I am grateful for what an enthralling spectacle Raptor was for my child self, as I surely would never have had the patience to play it to the end if it did not captivate me as much as it did. For anyone who hasn't seen the rest of the website and isn't aware, I am autistic, and my dyspraxia was monumentally worse as a child than it is an adult. Among many other things, this made playing computer games extremely challenging for me until I eventually learned to adapt.

Despite being a master of the game now, for the longest time, I struggled to play Raptor even on the comically forgiving Training Mode difficulty, which limits the player to the first four levels of the game. I still vividly remember excitedly calling my cousin one fateful evening after I finally beat the boss on E1M4 and graduated from Training Mode, following a visit from him when he beat said boss in front of me and shared words of encouragement with me.

Boss fights were the bane of my Raptor existence for a long time because they were almost the only foes early on and on Training Mode/Rookie difficulties that could not be avoided with some nervous and clumsy side-stepping due to most bosses actively targeting the player instead of passively firing forward. My father even invented a term for the bosses because of my complaints and requests for assistance - "Bolshoi Dada" (Russian for "big guy") - because neither of us knew that the term "boss" existed for this phenomenon.

The active targeting behaviour of the bosses proved to be especially vexing when I first started playing Raptor. At this point I could barely avoid enemies at all and had to follow a helpful strategy my father devised on the spot, of hiding on the top right corner of the screen for the entire level, which, on Training Mode, happens to allow you to avoid nearly every single enemy. This worked almost flawlessly (there are a few collisions with enemy ships) until the Bolshoi Dada, who cannot be passively avoided and who will not go away without being killed, showed up.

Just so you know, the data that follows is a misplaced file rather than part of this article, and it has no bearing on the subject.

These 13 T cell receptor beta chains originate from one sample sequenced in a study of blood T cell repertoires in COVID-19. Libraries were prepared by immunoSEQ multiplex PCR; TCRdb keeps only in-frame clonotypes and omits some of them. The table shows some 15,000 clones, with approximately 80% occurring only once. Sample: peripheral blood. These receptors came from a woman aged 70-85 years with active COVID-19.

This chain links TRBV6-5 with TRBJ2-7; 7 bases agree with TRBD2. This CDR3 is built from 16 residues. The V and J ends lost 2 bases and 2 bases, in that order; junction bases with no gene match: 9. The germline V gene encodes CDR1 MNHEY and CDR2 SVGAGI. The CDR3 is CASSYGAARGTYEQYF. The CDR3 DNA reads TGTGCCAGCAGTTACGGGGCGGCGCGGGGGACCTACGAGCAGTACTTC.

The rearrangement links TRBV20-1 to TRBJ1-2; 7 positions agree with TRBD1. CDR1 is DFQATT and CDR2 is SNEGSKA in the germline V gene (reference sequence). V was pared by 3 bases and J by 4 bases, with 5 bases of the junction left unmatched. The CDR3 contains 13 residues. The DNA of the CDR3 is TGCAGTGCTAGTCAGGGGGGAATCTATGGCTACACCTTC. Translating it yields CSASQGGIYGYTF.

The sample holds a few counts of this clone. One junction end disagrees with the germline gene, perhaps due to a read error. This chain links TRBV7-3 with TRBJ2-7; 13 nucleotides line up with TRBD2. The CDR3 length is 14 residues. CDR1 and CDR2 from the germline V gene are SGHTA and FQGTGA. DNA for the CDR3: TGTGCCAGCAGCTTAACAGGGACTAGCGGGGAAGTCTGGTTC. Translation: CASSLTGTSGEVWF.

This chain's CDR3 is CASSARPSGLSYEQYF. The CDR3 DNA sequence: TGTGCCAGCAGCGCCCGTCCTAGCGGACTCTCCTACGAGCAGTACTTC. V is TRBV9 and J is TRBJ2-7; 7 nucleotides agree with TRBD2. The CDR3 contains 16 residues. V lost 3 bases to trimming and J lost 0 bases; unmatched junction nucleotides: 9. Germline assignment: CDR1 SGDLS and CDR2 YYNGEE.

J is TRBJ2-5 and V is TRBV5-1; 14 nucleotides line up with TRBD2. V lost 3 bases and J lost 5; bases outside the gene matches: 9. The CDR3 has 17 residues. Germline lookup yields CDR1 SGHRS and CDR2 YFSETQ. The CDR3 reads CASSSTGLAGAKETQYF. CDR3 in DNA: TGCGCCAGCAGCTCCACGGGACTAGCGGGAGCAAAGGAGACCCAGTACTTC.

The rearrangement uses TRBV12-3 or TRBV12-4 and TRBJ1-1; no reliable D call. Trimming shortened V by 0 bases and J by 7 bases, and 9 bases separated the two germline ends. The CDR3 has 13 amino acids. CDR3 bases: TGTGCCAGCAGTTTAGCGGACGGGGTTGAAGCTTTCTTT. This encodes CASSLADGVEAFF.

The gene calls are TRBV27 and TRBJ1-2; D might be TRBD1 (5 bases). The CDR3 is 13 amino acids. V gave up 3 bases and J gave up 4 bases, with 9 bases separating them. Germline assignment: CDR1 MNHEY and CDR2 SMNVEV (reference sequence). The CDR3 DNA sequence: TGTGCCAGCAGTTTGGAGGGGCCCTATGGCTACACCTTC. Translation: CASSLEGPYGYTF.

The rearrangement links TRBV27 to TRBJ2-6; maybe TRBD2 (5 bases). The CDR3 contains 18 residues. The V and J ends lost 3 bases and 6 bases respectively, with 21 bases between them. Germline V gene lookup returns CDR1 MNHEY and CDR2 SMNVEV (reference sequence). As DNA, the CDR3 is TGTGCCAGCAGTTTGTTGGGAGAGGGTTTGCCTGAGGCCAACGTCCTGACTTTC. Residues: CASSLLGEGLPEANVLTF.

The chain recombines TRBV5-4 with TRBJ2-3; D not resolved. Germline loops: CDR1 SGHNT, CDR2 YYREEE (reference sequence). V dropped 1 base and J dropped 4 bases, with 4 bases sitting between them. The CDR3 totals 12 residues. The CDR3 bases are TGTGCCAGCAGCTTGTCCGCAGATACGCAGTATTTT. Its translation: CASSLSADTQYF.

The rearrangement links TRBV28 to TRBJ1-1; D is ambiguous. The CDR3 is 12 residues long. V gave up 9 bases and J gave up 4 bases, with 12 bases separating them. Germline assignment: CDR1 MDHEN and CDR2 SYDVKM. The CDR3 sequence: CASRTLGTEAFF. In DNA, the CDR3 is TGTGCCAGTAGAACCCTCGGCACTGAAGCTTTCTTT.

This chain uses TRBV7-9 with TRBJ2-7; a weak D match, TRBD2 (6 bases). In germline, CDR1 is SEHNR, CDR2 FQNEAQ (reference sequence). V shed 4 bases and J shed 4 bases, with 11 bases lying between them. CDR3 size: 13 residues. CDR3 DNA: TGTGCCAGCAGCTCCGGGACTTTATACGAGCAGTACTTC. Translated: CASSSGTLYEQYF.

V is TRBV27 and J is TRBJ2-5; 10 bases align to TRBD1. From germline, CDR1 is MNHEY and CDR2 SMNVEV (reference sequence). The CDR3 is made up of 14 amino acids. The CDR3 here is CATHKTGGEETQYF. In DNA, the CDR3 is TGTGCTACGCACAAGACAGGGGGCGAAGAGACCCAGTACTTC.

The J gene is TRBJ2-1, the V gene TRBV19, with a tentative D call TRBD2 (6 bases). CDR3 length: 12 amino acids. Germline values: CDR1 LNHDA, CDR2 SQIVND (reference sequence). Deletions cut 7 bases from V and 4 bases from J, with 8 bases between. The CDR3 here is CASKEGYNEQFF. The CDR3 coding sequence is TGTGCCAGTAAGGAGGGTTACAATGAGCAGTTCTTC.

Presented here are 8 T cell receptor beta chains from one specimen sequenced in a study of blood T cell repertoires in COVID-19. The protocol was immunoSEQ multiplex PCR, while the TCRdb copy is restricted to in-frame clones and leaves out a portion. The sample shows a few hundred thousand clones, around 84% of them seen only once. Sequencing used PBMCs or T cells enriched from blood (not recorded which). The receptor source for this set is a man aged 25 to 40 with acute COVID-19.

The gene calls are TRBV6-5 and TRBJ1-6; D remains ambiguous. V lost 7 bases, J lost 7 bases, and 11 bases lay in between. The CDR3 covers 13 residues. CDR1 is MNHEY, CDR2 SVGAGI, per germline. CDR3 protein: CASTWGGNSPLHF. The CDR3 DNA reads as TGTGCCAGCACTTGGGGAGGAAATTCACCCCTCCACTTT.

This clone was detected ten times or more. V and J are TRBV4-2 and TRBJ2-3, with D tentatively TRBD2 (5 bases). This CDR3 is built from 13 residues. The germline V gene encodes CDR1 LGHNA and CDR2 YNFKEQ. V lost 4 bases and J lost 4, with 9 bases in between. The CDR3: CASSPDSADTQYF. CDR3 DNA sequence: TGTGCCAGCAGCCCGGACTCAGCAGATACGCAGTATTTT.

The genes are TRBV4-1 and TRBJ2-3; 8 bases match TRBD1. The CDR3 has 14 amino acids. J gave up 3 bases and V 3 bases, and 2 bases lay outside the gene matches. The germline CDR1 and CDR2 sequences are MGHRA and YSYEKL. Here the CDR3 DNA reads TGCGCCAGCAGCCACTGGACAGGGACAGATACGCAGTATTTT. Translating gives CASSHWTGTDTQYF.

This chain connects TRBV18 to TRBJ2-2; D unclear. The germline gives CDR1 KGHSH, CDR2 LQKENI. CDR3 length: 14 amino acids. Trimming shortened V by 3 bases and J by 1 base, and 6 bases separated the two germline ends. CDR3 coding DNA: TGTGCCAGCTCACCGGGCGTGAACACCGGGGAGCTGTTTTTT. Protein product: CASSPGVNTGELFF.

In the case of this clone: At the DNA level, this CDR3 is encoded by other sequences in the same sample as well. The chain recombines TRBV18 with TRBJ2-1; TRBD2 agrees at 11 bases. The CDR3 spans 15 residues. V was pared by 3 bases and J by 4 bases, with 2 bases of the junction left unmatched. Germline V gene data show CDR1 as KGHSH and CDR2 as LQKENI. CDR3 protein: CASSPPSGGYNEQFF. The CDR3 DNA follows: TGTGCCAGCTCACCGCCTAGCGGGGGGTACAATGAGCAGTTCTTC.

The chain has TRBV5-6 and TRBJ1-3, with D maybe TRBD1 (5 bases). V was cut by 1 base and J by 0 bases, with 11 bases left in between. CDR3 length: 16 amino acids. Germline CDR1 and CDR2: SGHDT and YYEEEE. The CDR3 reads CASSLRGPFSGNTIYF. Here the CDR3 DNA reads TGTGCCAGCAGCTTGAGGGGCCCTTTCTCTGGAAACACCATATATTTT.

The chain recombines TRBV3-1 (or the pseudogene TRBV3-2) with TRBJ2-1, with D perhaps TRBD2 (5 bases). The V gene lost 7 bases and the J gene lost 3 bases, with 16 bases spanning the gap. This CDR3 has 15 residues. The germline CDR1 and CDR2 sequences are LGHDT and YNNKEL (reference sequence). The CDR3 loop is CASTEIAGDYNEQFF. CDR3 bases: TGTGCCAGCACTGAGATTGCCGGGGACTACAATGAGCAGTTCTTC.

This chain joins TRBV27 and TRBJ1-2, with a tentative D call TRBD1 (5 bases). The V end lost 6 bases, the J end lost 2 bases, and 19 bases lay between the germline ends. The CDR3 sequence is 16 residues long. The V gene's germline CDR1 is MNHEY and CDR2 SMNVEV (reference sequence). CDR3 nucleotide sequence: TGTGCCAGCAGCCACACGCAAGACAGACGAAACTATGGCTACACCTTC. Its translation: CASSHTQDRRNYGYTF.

I did wind up forging a close friendship with the buffoonish Bolshoi Dada on E1M2 however, as it is unique in not having a targeted firing mechanism and can be avoided until the heat death of the universe by simply lurking in the top right or left corner of the screen.

My Bolshoi Dada struggles were quite ironic in retrospect, seeing as most of Raptor's bosses are actually very underwhelming, featuring a very basic attack pattern that can be avoided by simply orbiting them and firing at them during intermissions between their attacks. A handful of notable exceptions do exist, notably the underground ambush boss in E1M5 and many bosses in episode 3, which are ground-based and composed of multiple components that all have their own attacks and must be destroyed independently of each other.

The criticism I would be most likely to slap Raptor with, if I had to, would be the truly lamentable lack of viable options in terms of weapons. Although the game's arsenal seems quite rich upon first glance, closer examination reveals that there are only a small handful of weapons that are at all worth using. Very few weapons can actually be looted in a level, and most are only available via purchasing. This is problematic, because weapons are sold for half the cost that they are bought at, meaning that the game encourages the player to save money and tolerate weaker armaments until they can splurge on something powerful.

In spite of how much the descriptions of the other weapons may hype them up, the mighty Twin Laser is realistically the only viable weapon in the game by the time the player starts advancing into episode 3. The closest weapon to it, the Death Ray, is quite literally less than half as powerful, and only has a small fraction of its attack radius.

Due to the exorbitant cost of the Twin Laser and the machinations of the bartering system, any player that attempts to slowly move up the ranks and upgrade their weapons by purchasing the next most powerful or expensive one whenever possible, will quickly wind up destitute and completely ineffectual against enemy ships that have leveled up far more quickly than the player's financial habits have allowed them to.

The tragedy is ultimately that there are actually some interesting guns that can be purchased, including two auto-targeting cannons and a weapon that fires projectiles that briefly disable the firing mechanisms of enemy ships, but they are so pitifully weak that they are essentially useless outside of the early stages of the game (during which you may not even be able to afford them!)

What adds even more insult to injury is the fact that every single weapon that you need in order to beat the game, aside from the Twin Laser and the Pulse Cannon (an expensive yet necessary weapon that is easily the best choice until you can afford the Twin Laser), is given to you for free by the game. The Air/Air Missiles you receive in the very first mission are more than enough to tide you over until you can buy the Pulse Cannon, and the Air/Ground Missiles you receive in E1M3 are pound-for-pound the best weapon in the game for taking out the pesky ground targets that most weapons will ignore.